The fall in these funds’ India assets comes at a time when the global hedge fund industry is recovering from a financial crisis. In August, these funds saw an increase in assets for the fourth consecutive month. They now manage $1.3 trillion; around 300 new funds were launched this year and the rate of closure of existing funds is also slowing.

“No one expected India and China to fall as much as they did,” said Ankur Samtaney, analyst at Eurekahedge. “That’s why in spite of a decent run (so far this year), allocations have been slow because of the big bad ugly drop last year.” The sharp depreciation of the local currency against the dollar last year also eroded the value of investments.

After the collapse of US investment bank Lehman Brothers Holding Inc., markets across the world went into a tailspin. In India, the Sensex shed 52% in 2008 as foreign investors pulled out $13 billion from Indian stocks to meet redemptions in their home markets.

The fall in the assets of India-focused hedge funds, or those that invest a majority of their corpus in India, is even sharper, according to Eurekahedge data. Assets under management of these funds have fallen from $7.86 billion at the end of December 2007 to around $2.1 billion now.

Since then, however, FIIs have returned to India, pumping some $12 billion into the markets so far this year on hopes of economic growth. Among the 14 or so $1 trillion-plus economies, India is predicted to grow at the second fastest rate. The optimism has boosted the markets, more than doubling their value, with the MSCI India index, a benchmark used by foreign investors, increasing by 113% this year, the fastest among major markets.

But hedge funds do not seem to be buying that story.

“There has been a significant deterioration in the business model,” said the head of a Singapore-based India-focused hedge fund, who didn’t want to be identified. “Investors have got pickier after the Madoff Ponzi scheme. The pool of capital has been reduced because the ability to leverage capital is no longer there.”

In March this year, Bernard Madoff, a former chairman of the Nasdaq stock exchange, pleaded guilty to fabricating gains on assets his firm was managing, leading investors to be wary of hedge funds.

Also, with the credit crunch, banks are no longer ready to lend money to invest in stocks, reducing leverage capabilities.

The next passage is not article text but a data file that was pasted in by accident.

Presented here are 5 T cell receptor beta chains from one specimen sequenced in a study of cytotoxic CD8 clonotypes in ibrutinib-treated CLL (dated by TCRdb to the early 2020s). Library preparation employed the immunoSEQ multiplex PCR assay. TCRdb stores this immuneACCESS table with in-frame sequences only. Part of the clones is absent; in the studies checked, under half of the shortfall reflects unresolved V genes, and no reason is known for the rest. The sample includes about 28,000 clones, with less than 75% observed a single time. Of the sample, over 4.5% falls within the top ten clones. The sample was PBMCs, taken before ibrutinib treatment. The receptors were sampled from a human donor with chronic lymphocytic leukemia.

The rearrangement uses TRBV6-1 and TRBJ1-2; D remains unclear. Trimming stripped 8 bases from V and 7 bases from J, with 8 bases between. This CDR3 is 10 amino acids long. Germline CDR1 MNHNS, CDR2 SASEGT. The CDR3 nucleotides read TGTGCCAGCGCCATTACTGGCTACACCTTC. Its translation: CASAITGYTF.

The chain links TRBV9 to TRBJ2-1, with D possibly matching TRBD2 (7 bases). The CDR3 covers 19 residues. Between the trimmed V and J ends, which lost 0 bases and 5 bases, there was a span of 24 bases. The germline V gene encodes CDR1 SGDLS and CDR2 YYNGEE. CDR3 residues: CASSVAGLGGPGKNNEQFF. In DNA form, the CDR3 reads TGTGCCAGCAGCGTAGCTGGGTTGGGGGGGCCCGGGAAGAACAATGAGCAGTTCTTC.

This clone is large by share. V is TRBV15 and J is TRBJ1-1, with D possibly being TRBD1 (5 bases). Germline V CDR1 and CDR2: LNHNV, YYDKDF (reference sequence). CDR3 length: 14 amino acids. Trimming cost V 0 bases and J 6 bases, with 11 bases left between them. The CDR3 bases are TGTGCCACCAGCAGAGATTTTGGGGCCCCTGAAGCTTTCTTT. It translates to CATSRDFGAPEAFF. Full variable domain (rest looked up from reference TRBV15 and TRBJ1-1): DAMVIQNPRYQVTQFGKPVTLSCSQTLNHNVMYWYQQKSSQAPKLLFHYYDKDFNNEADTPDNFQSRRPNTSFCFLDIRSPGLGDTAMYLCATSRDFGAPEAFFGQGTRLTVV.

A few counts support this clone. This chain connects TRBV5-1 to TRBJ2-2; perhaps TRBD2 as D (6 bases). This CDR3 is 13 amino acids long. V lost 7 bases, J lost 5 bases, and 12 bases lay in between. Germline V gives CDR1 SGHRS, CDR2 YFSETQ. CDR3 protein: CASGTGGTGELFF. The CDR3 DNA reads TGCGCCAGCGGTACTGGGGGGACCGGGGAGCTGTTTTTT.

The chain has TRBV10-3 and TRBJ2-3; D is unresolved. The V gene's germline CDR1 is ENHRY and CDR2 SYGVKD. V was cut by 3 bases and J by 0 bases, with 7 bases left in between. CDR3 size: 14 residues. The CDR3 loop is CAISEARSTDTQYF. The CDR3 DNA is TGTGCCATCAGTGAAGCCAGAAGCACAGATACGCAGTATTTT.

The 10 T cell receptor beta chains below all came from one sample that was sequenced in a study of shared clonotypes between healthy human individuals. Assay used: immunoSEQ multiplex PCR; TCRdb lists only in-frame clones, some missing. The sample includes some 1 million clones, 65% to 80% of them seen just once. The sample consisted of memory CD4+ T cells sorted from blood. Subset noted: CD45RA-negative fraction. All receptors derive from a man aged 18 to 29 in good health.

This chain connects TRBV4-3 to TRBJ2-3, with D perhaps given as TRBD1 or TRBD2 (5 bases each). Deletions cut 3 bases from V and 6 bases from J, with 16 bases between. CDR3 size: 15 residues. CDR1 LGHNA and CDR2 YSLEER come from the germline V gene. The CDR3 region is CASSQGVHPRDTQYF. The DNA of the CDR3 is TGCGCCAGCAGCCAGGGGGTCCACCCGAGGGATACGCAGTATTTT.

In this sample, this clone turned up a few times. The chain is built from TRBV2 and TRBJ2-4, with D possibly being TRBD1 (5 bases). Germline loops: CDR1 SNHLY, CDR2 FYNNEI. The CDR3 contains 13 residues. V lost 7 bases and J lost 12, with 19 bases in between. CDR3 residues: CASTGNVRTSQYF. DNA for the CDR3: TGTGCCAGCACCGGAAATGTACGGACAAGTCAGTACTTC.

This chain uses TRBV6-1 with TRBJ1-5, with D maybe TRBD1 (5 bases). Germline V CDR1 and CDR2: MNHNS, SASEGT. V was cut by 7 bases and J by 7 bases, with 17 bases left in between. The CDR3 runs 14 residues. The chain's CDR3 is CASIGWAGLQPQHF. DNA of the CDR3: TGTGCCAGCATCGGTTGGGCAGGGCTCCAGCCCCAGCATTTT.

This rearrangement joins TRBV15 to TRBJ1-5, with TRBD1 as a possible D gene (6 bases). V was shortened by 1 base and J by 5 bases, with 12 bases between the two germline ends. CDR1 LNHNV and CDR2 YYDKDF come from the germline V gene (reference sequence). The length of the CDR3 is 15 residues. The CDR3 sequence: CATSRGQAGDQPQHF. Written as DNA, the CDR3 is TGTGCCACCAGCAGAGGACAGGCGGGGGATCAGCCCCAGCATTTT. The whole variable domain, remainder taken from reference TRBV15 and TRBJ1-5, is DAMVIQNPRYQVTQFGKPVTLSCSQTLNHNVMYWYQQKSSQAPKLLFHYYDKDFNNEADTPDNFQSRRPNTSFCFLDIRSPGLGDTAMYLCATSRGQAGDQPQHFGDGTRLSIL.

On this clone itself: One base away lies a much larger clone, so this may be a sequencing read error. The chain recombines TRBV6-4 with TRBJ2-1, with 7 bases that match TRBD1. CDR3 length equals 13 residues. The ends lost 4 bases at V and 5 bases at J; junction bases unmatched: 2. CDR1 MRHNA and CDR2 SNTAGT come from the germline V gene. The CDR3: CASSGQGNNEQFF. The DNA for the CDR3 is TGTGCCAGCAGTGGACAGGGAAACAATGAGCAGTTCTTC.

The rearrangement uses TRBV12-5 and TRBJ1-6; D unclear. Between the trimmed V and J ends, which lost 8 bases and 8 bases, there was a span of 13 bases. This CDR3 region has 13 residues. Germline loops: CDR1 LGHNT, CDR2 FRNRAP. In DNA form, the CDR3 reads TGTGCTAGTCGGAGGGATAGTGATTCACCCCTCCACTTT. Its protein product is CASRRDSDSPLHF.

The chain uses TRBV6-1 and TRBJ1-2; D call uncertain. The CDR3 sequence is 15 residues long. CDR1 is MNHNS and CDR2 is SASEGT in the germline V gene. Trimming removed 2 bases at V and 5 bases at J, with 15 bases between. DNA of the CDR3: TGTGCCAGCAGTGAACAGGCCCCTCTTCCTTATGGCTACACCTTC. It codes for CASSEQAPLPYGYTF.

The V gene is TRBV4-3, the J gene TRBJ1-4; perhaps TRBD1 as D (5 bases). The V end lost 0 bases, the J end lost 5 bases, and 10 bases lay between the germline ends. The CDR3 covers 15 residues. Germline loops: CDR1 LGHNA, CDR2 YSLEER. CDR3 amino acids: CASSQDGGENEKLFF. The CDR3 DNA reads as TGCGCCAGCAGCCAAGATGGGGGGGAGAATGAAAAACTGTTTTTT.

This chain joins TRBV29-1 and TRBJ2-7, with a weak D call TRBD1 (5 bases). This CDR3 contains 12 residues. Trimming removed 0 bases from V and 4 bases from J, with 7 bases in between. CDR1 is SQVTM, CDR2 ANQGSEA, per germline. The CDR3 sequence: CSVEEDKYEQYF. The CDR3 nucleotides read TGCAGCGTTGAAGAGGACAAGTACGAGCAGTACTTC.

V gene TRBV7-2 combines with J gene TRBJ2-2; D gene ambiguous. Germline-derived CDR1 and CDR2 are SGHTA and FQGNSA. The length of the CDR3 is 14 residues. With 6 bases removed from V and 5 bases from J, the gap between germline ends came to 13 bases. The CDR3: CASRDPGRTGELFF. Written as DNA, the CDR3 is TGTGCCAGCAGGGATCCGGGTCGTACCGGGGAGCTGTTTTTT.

Indian regulators are likely to view this development with relief, especially after taking steps to stem the flow of so-called “hot money” in late 2007. After the Sensex rose seven-fold between 2003 and 2007, the regulator banned some instruments fearing their disruptive effects on markets.

Typically, hedge funds invest in India using participatory notes (PNs) or derivative instruments. Such notes accounted for a major chunk of the $17 billion that was invested by FIIs in 2007. From accounting for less than 20% of total assets managed by FIIs, PNs rose to around 55% in June 2007, prompting the Securities and Exchange Board of India (Sebi) to ban them in October that year.

Despite Sebi reversing the ban in the wake of the credit crunch, investments through PNs account for some 17% of assets managed by FIIs now, which to many people is a clear indication of the reducing exposure of hedge funds.

At the height of the bull run, Tudor Investment Corp., Lloyd George Management Inc., Farallon Capital Management Llc, Raj Mishra’s Indea Capital Pte Ltd, Tree Line Investment Management Ltd and Arshad Zakaria’s New Vernon Capital Llc were all reckoned to have had India portfolios worth upwards of $1 billion, according to several people familiar with the matter. Mint couldn’t ascertain this independently or reach out to all these funds for confirmation.

“Hedge funds are no longer a force to reckon with,” said Ullal Ravindra Bhat, managing director of Dalton Strategic Partnership Llp, an FII.

Indeed, the single largest category of funds investing in India now is exchange traded funds (ETFs), some people say. According to a 17 August report from investment bank Credit Suisse, at least a quarter of the flows into India since March are from investors in this category.

“ETFs are better” because they take into account a larger picture of the economy and markets, said Bhat. “They will continue to stay invested if the relative attractiveness of India continues.”